I can understand that it is in my self interest to prefer that I get the job but not why I should prefer that it goes to a British citizen I don’t know rather than my Canadian cousin.Report

    • Avatar Creon Critic in reply to Saul Degraw
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      says:

      @saul-degraw

      Letting more people in on HB-1 Visas does not seem to be the kind of economics which will lower the price of goods, it seems to be the kind that will only lower pay without benefits to anyone except the already really rich and corporations.

      I think one of the often overlooked competitive advantages of the United States is that we have a great deal of success integrating people from all over the world into our society. People can come here and become American more readily than people can go to Japan and become Japanese say. The US also benefits from being a sought after destination of prospective emigrants. It seems like willfully squandering those competitive advantages to erect boundaries to admitting bright, capable workers.

      And I think the software industry, and other skilled work fields, make a good argument that there isn’t a zero-sumness to this that’s inherent in the way you’ve framed the situation. Bringing a brilliant programmer from India helps catalyze software development in the US. That company can hire more US employees as a consequence. Furthermore, having a critical mass of highly capable programmers means attracting further talent. Turning down highly skilled labor is not a strategy for national competitiveness.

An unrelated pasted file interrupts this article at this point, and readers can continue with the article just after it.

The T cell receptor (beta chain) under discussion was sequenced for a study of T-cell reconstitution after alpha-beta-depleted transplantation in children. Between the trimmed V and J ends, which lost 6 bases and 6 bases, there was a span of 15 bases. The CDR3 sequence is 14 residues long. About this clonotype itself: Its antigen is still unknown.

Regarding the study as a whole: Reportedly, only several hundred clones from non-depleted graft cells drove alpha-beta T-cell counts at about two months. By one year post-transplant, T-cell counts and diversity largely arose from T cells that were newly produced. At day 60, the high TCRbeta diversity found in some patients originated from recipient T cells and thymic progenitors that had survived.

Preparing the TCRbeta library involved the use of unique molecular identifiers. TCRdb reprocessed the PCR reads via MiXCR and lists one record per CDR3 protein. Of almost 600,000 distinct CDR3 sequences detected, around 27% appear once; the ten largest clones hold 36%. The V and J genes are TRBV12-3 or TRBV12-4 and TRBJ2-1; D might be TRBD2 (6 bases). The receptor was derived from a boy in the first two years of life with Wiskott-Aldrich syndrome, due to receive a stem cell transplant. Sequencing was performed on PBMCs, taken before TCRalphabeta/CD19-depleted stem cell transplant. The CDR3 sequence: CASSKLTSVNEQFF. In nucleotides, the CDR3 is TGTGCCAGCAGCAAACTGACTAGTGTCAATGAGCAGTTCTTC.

Lastly, you’ve neglected the benefit to the consumer. Consumers benefit from higher quality products when a company has been able to assemble the workforce it felt it needed to put together a product, rather than when companies continually confront the fairly arbitrarily obstacles dictated by international borders in bringing together a talented team to work on a project. (And despite the advent of the internet, geography still matters a great deal. Face to face interaction matters.)

      My two cents anyway. Here’s a, less famous than it should be, exchange between Bill Gates and a member of Congress on the issue.

      MR. GATES: These top people are going to be hired. But just a question of what country they do their work in —

      MR. ROHRABACHER: I’m really not talking about top people here. You know, the —

      MR. GATES: — These —

      MR. ROHRABACHER: There are a lot of other people in the society rather than just the top people.

      MR. GATES: That’s right.

      MR. ROHRABACHER: It’s the B and C students that fight for our country and kept it free so that people like yourself would have the opportunity that you’ve had. Those people, whether or not they get displaced by the top people from another country is not our goal. Our goal isn’t to replace the job of the B student with A students from India.

      MR. GATES: That’s right. And —

      MR. ROHRABACHER: And the B students deserve to have good jobs and high-paying jobs.